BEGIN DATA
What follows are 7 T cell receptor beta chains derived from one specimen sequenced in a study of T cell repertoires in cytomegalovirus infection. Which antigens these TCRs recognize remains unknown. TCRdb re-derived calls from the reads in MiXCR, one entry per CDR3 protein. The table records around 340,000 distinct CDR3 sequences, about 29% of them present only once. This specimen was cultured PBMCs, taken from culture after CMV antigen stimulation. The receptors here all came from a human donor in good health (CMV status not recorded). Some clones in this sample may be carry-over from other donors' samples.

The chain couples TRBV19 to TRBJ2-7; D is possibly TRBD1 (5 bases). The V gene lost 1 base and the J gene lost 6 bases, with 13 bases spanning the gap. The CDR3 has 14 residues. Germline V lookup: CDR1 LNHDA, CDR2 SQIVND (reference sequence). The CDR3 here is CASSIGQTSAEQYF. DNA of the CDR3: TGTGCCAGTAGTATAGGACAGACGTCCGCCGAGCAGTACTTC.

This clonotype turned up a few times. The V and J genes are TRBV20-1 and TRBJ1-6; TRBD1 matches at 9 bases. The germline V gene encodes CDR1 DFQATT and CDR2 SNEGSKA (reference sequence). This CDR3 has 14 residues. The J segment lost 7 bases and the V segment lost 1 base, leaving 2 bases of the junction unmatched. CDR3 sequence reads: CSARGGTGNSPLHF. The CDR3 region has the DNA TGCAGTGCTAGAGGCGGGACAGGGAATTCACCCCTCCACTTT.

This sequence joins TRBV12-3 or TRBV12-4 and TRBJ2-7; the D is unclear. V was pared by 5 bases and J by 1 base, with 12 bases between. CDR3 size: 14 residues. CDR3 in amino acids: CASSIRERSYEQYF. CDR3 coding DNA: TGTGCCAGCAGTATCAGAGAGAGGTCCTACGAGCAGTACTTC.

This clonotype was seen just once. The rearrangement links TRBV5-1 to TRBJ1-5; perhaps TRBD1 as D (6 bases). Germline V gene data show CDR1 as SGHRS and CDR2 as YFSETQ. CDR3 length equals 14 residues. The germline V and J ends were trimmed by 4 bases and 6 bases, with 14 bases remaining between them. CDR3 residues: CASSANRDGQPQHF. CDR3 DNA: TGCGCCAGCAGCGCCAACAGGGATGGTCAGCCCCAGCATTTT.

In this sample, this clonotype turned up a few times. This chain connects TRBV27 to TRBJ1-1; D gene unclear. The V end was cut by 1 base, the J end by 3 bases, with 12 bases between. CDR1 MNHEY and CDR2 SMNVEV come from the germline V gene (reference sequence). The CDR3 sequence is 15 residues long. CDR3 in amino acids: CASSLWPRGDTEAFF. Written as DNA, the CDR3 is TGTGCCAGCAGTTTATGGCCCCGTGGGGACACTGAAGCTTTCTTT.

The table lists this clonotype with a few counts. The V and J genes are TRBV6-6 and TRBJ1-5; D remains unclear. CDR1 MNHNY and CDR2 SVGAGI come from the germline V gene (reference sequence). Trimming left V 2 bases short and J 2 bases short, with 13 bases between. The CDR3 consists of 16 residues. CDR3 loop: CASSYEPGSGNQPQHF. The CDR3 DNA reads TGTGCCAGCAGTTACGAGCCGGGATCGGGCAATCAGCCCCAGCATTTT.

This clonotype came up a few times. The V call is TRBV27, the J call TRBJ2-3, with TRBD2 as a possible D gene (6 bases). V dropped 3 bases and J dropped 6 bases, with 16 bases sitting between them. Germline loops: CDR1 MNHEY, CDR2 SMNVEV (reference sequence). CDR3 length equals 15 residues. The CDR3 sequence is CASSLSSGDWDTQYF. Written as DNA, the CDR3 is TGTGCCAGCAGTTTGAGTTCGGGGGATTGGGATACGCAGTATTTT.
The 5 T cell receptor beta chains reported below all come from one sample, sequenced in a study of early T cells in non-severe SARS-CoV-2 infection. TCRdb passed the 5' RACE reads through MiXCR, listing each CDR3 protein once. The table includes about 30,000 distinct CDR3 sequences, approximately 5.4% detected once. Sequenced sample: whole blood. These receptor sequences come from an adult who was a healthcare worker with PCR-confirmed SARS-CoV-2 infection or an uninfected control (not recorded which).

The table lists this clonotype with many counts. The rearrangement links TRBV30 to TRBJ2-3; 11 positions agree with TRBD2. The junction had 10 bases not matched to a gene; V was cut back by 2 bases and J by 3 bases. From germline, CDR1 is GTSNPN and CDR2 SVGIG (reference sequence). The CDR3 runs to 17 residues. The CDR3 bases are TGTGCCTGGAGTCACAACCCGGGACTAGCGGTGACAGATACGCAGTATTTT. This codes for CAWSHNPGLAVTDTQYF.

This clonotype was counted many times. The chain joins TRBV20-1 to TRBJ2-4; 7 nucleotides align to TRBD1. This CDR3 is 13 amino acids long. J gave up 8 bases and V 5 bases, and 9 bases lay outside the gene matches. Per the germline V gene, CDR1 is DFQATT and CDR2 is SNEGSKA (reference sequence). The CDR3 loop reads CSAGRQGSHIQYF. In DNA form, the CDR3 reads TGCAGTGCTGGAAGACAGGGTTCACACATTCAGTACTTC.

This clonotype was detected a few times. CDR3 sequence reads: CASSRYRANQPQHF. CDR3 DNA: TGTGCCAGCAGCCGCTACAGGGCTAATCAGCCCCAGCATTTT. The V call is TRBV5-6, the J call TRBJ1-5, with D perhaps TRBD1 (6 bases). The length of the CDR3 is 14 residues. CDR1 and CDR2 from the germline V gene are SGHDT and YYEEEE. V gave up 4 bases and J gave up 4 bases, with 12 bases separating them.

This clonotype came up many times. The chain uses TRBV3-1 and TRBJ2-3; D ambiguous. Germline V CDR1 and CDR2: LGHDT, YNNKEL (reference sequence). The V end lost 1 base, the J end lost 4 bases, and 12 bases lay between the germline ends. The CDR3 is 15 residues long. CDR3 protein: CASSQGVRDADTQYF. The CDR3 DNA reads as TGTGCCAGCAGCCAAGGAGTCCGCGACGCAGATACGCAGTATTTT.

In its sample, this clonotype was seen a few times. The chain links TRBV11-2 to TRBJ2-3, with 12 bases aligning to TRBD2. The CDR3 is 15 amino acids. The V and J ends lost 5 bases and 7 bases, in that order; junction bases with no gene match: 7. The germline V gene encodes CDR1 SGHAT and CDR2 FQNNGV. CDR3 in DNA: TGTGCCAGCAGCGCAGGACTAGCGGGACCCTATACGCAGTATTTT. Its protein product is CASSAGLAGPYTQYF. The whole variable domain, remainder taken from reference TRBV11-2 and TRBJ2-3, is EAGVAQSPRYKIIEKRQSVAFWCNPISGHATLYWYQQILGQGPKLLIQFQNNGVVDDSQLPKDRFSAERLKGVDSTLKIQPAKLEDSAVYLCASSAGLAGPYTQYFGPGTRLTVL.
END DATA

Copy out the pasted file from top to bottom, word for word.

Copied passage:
What follows are 7 T cell receptor beta chains derived from one specimen sequenced in a study of T cell repertoires in cytomegalovirus infection. Which antigens these TCRs recognize remains unknown. TCRdb re-derived calls from the reads in MiXCR, one entry per CDR3 protein. The table records around 340,000 distinct CDR3 sequences, about 29% of them present only once. This specimen was cultured PBMCs, taken from culture after CMV antigen stimulation. The receptors here all came from a human donor in good health (CMV status not recorded). Some clones in this sample may be carry-over from other donors' samples.

The chain couples TRBV19 to TRBJ2-7; D is possibly TRBD1 (5 bases). The V gene lost 1 base and the J gene lost 6 bases, with 13 bases spanning the gap. The CDR3 has 14 residues. Germline V lookup: CDR1 LNHDA, CDR2 SQIVND (reference sequence). The CDR3 here is CASSIGQTSAEQYF. DNA of the CDR3: TGTGCCAGTAGTATAGGACAGACGTCCGCCGAGCAGTACTTC.

This clonotype turned up a few times. The V and J genes are TRBV20-1 and TRBJ1-6; TRBD1 matches at 9 bases. The germline V gene encodes CDR1 DFQATT and CDR2 SNEGSKA (reference sequence). This CDR3 has 14 residues. The J segment lost 7 bases and the V segment lost 1 base, leaving 2 bases of the junction unmatched. CDR3 sequence reads: CSARGGTGNSPLHF. The CDR3 region has the DNA TGCAGTGCTAGAGGCGGGACAGGGAATTCACCCCTCCACTTT.

This sequence joins TRBV12-3 or TRBV12-4 and TRBJ2-7; the D is unclear. V was pared by 5 bases and J by 1 base, with 12 bases between. CDR3 size: 14 residues. CDR3 in amino acids: CASSIRERSYEQYF. CDR3 coding DNA: TGTGCCAGCAGTATCAGAGAGAGGTCCTACGAGCAGTACTTC.

This clonotype was seen just once. The rearrangement links TRBV5-1 to TRBJ1-5; perhaps TRBD1 as D (6 bases). Germline V gene data show CDR1 as SGHRS and CDR2 as YFSETQ. CDR3 length equals 14 residues. The germline V and J ends were trimmed by 4 bases and 6 bases, with 14 bases remaining between them. CDR3 residues: CASSANRDGQPQHF. CDR3 DNA: TGCGCCAGCAGCGCCAACAGGGATGGTCAGCCCCAGCATTTT.

In this sample, this clonotype turned up a few times. This chain connects TRBV27 to TRBJ1-1; D gene unclear. The V end was cut by 1 base, the J end by 3 bases, with 12 bases between. CDR1 MNHEY and CDR2 SMNVEV come from the germline V gene (reference sequence). The CDR3 sequence is 15 residues long. CDR3 in amino acids: CASSLWPRGDTEAFF. Written as DNA, the CDR3 is TGTGCCAGCAGTTTATGGCCCCGTGGGGACACTGAAGCTTTCTTT.

The table lists this clonotype with a few counts. The V and J genes are TRBV6-6 and TRBJ1-5; D remains unclear. CDR1 MNHNY and CDR2 SVGAGI come from the germline V gene (reference sequence). Trimming left V 2 bases short and J 2 bases short, with 13 bases between. The CDR3 consists of 16 residues. CDR3 loop: CASSYEPGSGNQPQHF. The CDR3 DNA reads TGTGCCAGCAGTTACGAGCCGGGATCGGGCAATCAGCCCCAGCATTTT.

This clonotype came up a few times. The V call is TRBV27, the J call TRBJ2-3, with TRBD2 as a possible D gene (6 bases). V dropped 3 bases and J dropped 6 bases, with 16 bases sitting between them. Germline loops: CDR1 MNHEY, CDR2 SMNVEV (reference sequence). CDR3 length equals 15 residues. The CDR3 sequence is CASSLSSGDWDTQYF. Written as DNA, the CDR3 is TGTGCCAGCAGTTTGAGTTCGGGGGATTGGGATACGCAGTATTTT.
The 5 T cell receptor beta chains reported below all come from one sample, sequenced in a study of early T cells in non-severe SARS-CoV-2 infection. TCRdb passed the 5' RACE reads through MiXCR, listing each CDR3 protein once. The table includes about 30,000 distinct CDR3 sequences, approximately 5.4% detected once. Sequenced sample: whole blood. These receptor sequences come from an adult who was a healthcare worker with PCR-confirmed SARS-CoV-2 infection or an uninfected control (not recorded which).

The table lists this clonotype with many counts. The rearrangement links TRBV30 to TRBJ2-3; 11 positions agree with TRBD2. The junction had 10 bases not matched to a gene; V was cut back by 2 bases and J by 3 bases. From germline, CDR1 is GTSNPN and CDR2 SVGIG (reference sequence). The CDR3 runs to 17 residues. The CDR3 bases are TGTGCCTGGAGTCACAACCCGGGACTAGCGGTGACAGATACGCAGTATTTT. This codes for CAWSHNPGLAVTDTQYF.

This clonotype was counted many times. The chain joins TRBV20-1 to TRBJ2-4; 7 nucleotides align to TRBD1. This CDR3 is 13 amino acids long. J gave up 8 bases and V 5 bases, and 9 bases lay outside the gene matches. Per the germline V gene, CDR1 is DFQATT and CDR2 is SNEGSKA (reference sequence). The CDR3 loop reads CSAGRQGSHIQYF. In DNA form, the CDR3 reads TGCAGTGCTGGAAGACAGGGTTCACACATTCAGTACTTC.

This clonotype was detected a few times. CDR3 sequence reads: CASSRYRANQPQHF. CDR3 DNA: TGTGCCAGCAGCCGCTACAGGGCTAATCAGCCCCAGCATTTT. The V call is TRBV5-6, the J call TRBJ1-5, with D perhaps TRBD1 (6 bases). The length of the CDR3 is 14 residues. CDR1 and CDR2 from the germline V gene are SGHDT and YYEEEE. V gave up 4 bases and J gave up 4 bases, with 12 bases separating them.

This clonotype came up many times. The chain uses TRBV3-1 and TRBJ2-3; D ambiguous. Germline V CDR1 and CDR2: LGHDT, YNNKEL (reference sequence). The V end lost 1 base, the J end lost 4 bases, and 12 bases lay between the germline ends. The CDR3 is 15 residues long. CDR3 protein: CASSQGVRDADTQYF. The CDR3 DNA reads as TGTGCCAGCAGCCAAGGAGTCCGCGACGCAGATACGCAGTATTTT.

In its sample, this clonotype was seen a few times. The chain links TRBV11-2 to TRBJ2-3, with 12 bases aligning to TRBD2. The CDR3 is 15 amino acids. The V and J ends lost 5 bases and 7 bases, in that order; junction bases with no gene match: 7. The germline V gene encodes CDR1 SGHAT and CDR2 FQNNGV. CDR3 in DNA: TGTGCCAGCAGCGCAGGACTAGCGGGACCCTATACGCAGTATTTT. Its protein product is CASSAGLAGPYTQYF. The whole variable domain, remainder taken from reference TRBV11-2 and TRBJ2-3, is EAGVAQSPRYKIIEKRQSVAFWCNPISGHATLYWYQQILGQGPKLLIQFQNNGVVDDSQLPKDRFSAERLKGVDSTLKIQPAKLEDSAVYLCASSAGLAGPYTQYFGPGTRLTVL.